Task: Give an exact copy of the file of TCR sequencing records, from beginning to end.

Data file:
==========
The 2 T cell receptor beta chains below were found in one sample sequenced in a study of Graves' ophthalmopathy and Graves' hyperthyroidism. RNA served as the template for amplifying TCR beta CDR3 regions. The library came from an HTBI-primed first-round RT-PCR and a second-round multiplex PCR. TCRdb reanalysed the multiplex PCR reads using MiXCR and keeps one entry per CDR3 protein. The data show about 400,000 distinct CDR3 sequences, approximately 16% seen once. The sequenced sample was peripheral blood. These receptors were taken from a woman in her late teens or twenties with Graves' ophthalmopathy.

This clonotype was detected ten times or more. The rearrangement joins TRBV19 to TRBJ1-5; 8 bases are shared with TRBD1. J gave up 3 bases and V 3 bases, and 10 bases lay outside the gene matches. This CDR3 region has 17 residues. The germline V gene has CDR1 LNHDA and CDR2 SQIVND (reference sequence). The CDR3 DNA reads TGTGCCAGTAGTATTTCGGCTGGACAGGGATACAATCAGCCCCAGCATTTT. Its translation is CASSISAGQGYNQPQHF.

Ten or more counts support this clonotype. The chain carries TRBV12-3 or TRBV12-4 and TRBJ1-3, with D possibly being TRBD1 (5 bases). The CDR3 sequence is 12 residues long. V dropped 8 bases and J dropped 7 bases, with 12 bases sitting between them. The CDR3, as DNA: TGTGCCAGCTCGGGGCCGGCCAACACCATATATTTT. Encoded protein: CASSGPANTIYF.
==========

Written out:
The 2 T cell receptor beta chains below were found in one sample sequenced in a study of Graves' ophthalmopathy and Graves' hyperthyroidism. RNA served as the template for amplifying TCR beta CDR3 regions. The library came from an HTBI-primed first-round RT-PCR and a second-round multiplex PCR. TCRdb reanalysed the multiplex PCR reads using MiXCR and keeps one entry per CDR3 protein. The data show about 400,000 distinct CDR3 sequences, approximately 16% seen once. The sequenced sample was peripheral blood. These receptors were taken from a woman in her late teens or twenties with Graves' ophthalmopathy.

This clonotype was detected ten times or more. The rearrangement joins TRBV19 to TRBJ1-5; 8 bases are shared with TRBD1. J gave up 3 bases and V 3 bases, and 10 bases lay outside the gene matches. This CDR3 region has 17 residues. The germline V gene has CDR1 LNHDA and CDR2 SQIVND (reference sequence). The CDR3 DNA reads TGTGCCAGTAGTATTTCGGCTGGACAGGGATACAATCAGCCCCAGCATTTT. Its translation is CASSISAGQGYNQPQHF.

Ten or more counts support this clonotype. The chain carries TRBV12-3 or TRBV12-4 and TRBJ1-3, with D possibly being TRBD1 (5 bases). The CDR3 sequence is 12 residues long. V dropped 8 bases and J dropped 7 bases, with 12 bases sitting between them. The CDR3, as DNA: TGTGCCAGCTCGGGGCCGGCCAACACCATATATTTT. Encoded protein: CASSGPANTIYF.